We’re excited to share a new animation called ‘Breaking the Chains: The Story of the Girls School in Iran‘, an animated short film which tells the historical role Baha’is played in bringing education to girls in Iran in the early 1900s. The animation explains how in the early 1900s, only 5% of the population of Iran had access to basic writing skills, and knowledge of the sciences were kept exclusively to men. Breaking this cycle of oppression was no small feat, and that’s when Tahirih and Abdu’l-Baha come into the story.
The animation is in both English and Persian/Farsi, and it was made by my dear Brazilian-Persian friend, Director and Producer Flavio Azm Rassekh, in collaboration with PersianBMS.
I caught up with Flavio to find out more about it, and here’s what he shared: Continue reading
School of the Nations is a Baha’i-inspired international school in Macau, and it was established in response to a need for an educational approach that incorporates both academic and moral education. It opened in 1988 with only five students and seven teachers and it has since grown to nearly 100 teachers and over 600 students, from pre-kindergarten to grade 12.
In January 2019, it was featured on the Baha’i World News Service as it celebrated its 30-year anniversary. I was thrilled to catch up with Mona Manouchehri, who assists with curriculum development at the school, to hear a first-hand account of what it’s like to work at a large Baha’i-inspired school. Continue reading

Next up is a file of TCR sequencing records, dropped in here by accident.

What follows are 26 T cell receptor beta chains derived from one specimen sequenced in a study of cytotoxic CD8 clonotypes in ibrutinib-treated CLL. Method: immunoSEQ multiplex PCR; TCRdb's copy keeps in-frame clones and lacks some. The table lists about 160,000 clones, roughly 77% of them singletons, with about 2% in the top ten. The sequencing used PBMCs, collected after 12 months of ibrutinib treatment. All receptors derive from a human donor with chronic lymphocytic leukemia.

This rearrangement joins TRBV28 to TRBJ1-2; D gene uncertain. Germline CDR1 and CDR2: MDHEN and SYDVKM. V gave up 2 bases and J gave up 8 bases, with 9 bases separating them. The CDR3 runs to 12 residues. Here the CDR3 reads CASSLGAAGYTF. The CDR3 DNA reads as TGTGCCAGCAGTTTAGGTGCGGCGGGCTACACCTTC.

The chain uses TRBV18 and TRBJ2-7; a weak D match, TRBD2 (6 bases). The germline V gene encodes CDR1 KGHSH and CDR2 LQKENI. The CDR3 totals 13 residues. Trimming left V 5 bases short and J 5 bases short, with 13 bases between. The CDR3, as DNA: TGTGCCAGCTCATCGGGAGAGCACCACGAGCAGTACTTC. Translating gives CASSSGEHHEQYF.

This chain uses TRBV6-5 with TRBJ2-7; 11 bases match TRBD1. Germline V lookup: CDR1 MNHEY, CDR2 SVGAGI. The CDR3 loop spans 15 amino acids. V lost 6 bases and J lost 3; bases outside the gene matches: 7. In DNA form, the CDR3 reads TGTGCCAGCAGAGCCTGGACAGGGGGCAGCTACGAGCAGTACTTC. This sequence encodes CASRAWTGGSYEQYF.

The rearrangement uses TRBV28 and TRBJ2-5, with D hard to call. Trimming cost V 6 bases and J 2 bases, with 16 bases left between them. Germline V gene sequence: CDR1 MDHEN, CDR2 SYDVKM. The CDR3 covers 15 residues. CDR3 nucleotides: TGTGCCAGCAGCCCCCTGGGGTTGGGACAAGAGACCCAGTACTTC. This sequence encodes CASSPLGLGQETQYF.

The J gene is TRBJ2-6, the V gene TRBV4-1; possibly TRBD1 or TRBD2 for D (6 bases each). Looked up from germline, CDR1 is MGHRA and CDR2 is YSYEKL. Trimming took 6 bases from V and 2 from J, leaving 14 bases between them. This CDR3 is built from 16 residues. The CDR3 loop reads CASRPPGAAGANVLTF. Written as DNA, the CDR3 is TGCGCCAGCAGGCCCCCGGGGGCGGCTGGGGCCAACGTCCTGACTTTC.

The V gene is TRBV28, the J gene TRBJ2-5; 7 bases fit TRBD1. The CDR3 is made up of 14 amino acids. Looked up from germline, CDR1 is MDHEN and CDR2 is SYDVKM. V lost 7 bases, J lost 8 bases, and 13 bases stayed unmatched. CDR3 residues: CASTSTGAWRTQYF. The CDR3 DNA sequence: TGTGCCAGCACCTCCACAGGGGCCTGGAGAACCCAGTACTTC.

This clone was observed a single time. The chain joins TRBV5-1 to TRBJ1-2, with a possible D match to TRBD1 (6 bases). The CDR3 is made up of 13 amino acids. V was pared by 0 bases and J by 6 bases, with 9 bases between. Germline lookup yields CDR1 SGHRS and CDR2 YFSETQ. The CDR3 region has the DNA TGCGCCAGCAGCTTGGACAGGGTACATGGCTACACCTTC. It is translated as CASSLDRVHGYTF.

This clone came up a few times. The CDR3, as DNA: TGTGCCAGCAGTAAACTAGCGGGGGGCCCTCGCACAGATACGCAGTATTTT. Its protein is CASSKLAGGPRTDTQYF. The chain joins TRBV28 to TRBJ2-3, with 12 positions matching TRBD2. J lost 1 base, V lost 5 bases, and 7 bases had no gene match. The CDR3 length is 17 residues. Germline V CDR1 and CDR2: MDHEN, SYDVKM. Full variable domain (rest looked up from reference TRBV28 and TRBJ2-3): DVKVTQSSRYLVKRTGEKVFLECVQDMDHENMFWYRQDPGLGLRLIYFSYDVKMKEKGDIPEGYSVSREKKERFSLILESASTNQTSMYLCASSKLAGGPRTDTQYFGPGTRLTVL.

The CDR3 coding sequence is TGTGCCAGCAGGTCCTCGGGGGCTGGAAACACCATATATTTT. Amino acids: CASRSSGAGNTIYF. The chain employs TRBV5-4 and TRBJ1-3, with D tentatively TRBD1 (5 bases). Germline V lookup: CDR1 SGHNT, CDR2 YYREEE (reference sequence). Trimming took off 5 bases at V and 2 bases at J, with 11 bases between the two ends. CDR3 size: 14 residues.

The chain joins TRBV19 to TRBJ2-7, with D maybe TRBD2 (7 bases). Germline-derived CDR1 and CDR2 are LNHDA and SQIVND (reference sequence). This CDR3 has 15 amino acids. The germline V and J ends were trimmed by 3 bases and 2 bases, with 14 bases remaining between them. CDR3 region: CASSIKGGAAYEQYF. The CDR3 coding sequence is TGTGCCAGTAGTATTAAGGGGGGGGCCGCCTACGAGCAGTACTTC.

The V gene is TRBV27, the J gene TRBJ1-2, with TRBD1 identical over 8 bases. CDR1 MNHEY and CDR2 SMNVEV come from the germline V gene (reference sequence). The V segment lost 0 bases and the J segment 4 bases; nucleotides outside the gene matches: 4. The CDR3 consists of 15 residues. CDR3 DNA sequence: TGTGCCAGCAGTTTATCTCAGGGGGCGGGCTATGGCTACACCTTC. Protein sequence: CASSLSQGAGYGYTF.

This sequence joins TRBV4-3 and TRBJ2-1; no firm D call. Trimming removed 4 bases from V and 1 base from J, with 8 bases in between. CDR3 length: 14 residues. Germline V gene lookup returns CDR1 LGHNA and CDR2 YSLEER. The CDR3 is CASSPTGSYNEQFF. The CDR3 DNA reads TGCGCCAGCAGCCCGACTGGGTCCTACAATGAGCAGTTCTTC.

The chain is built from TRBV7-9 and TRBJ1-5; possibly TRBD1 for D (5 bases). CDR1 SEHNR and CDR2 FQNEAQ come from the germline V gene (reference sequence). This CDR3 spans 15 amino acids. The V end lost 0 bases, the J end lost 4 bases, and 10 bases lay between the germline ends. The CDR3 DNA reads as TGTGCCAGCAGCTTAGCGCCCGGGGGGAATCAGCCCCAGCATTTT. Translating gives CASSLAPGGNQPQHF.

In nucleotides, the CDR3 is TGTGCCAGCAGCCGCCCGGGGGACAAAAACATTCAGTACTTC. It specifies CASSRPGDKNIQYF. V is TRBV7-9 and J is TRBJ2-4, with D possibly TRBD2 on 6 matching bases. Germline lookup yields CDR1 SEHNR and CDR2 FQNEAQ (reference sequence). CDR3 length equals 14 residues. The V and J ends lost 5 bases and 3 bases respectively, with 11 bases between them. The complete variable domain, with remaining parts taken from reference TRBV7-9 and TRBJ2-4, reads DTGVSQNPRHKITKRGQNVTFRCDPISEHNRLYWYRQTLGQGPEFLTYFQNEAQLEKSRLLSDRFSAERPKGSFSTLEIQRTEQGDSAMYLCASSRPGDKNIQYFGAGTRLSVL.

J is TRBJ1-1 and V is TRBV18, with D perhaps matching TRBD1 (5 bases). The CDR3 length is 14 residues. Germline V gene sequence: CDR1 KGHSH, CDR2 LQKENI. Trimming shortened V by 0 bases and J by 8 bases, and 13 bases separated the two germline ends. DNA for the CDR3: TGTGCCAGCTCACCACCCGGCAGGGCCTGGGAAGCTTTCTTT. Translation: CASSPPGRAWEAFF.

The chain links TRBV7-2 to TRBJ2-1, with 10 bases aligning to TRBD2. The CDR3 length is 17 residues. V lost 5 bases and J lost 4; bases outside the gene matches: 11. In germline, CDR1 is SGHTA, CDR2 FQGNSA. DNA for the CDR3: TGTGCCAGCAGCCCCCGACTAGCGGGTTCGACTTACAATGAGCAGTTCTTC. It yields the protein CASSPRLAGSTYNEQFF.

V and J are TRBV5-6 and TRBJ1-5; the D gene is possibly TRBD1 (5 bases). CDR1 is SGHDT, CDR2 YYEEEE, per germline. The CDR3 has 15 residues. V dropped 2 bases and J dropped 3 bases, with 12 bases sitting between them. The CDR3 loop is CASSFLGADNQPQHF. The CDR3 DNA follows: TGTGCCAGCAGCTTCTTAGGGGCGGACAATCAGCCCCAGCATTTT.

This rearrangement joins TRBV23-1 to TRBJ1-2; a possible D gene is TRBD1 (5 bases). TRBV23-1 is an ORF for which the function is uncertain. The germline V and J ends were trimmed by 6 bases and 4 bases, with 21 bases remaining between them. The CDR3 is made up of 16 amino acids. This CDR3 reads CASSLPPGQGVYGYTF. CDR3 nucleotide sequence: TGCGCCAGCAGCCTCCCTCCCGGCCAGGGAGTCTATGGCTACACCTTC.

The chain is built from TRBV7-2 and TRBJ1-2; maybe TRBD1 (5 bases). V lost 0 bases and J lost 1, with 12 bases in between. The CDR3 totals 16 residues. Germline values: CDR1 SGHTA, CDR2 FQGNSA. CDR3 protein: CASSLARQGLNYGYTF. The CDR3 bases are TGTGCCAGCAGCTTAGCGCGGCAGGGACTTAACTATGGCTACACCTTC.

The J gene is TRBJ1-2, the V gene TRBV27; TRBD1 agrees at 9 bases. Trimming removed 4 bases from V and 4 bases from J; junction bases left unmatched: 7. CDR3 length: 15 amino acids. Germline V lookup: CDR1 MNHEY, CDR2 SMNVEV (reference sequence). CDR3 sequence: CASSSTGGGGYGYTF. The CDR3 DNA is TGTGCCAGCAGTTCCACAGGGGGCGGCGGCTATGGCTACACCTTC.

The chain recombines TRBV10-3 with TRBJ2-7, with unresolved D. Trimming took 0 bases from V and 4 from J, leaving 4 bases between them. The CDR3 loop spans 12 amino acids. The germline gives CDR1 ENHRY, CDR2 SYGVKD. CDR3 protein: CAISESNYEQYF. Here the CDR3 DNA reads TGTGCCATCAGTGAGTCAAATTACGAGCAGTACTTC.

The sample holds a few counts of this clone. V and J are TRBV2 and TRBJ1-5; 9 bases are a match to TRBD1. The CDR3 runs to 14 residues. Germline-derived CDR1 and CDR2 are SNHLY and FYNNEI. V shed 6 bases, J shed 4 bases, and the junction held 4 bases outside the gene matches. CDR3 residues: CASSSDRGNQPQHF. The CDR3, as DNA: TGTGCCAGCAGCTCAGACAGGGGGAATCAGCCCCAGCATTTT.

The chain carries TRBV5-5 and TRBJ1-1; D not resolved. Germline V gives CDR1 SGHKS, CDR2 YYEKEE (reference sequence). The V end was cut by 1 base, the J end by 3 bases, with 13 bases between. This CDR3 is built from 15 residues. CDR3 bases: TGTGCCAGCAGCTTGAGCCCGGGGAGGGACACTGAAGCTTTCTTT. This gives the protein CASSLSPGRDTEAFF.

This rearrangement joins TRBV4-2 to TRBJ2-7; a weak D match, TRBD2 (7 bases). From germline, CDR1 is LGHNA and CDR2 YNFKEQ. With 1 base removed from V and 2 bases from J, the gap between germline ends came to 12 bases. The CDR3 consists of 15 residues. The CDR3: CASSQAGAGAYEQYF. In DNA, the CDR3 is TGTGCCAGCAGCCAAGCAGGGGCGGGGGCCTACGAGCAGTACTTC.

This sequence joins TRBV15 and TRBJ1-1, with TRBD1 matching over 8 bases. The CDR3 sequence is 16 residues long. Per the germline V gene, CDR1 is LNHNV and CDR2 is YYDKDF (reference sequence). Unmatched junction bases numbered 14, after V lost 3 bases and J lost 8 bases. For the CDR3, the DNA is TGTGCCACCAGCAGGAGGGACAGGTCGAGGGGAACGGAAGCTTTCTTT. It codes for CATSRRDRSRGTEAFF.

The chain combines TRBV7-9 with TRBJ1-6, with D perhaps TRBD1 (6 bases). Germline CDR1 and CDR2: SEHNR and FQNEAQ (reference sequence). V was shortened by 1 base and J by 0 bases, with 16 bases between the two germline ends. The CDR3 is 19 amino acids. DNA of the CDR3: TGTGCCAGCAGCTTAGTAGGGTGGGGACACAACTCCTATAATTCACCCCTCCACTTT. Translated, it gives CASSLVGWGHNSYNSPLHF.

A few days ago in Los Angeles, USA, I had the pleasure of attending the world premiere of an exciting new documentary film called “Changing the World One Wall at a Time”. The film is about one of the world’s largest street art campaigns held over the last year to raise awareness for the thousands of young Baha’is who are barred from higher education in Iran because of their beliefs.
The campaign was called “Education Is Not A Crime“, and it was initiated by Maziar Bahari, an Iranian Canadian journalist, filmmaker and human rights activist, who although not a Baha’i himself, feels that the persecution of the Baha’is in Iran (Iran’s largest religious minority) is emblematic of many of the problems Iran faces. Continue reading
To Light a Candle by Maziar Bahari – Trailer from Iranwire.com Vimeo on Vimeo.
By now, many of you would have heard of or seen the documentary ‘To Light A Candle’ by Maziar Bahari. This documentary highlights the persecution of Baha’is in Iran, and focuses in particular on the denial of their right to an education. Continue reading
Nancy Cambell (1906 – 1980)
At the end of the last century Ani Difranco cleverly and accurately sang that…
…every tool is a weapon if you hold it right.
This idea, that most objects and activities – including all sciences and arts – are neutral in value and can be utilized for good or evil, had also been expressed at the beginning of that century by Abdu’l-Baha. He stated:
All things are beneficial if joined with the love of God; and without His love all things are harmful…
He went on to show how this is particularly true of the arts, stating that:
…a melody sweet to the ear, bringeth the very spirit of life to a heart in love with God, yet staineth with lust a soul engrossed in sensual desires.
If a woman at the Three Arts Club in New York City had not introduced Nancy Campbell to the Baha’i Teachings in 1938, she may have become just another talented artist, using her skills and opportunities to entertain and distract. Instead Nancy Campbell attended ‘firesides’ (informal presentations of the Baha’i Teachings) at the home of New York Baha’is, Saffa and Carrie Kinney. Three years later upon return to her adopted homeland, Canada, Nancy Campbell sought out the Baha’is and formally registered as a member of that community. She was immediately engaged in direct service to the Baha’i community, and became a founding member of the Hamilton (Ontario) Local Spiritual Assembly. Continue reading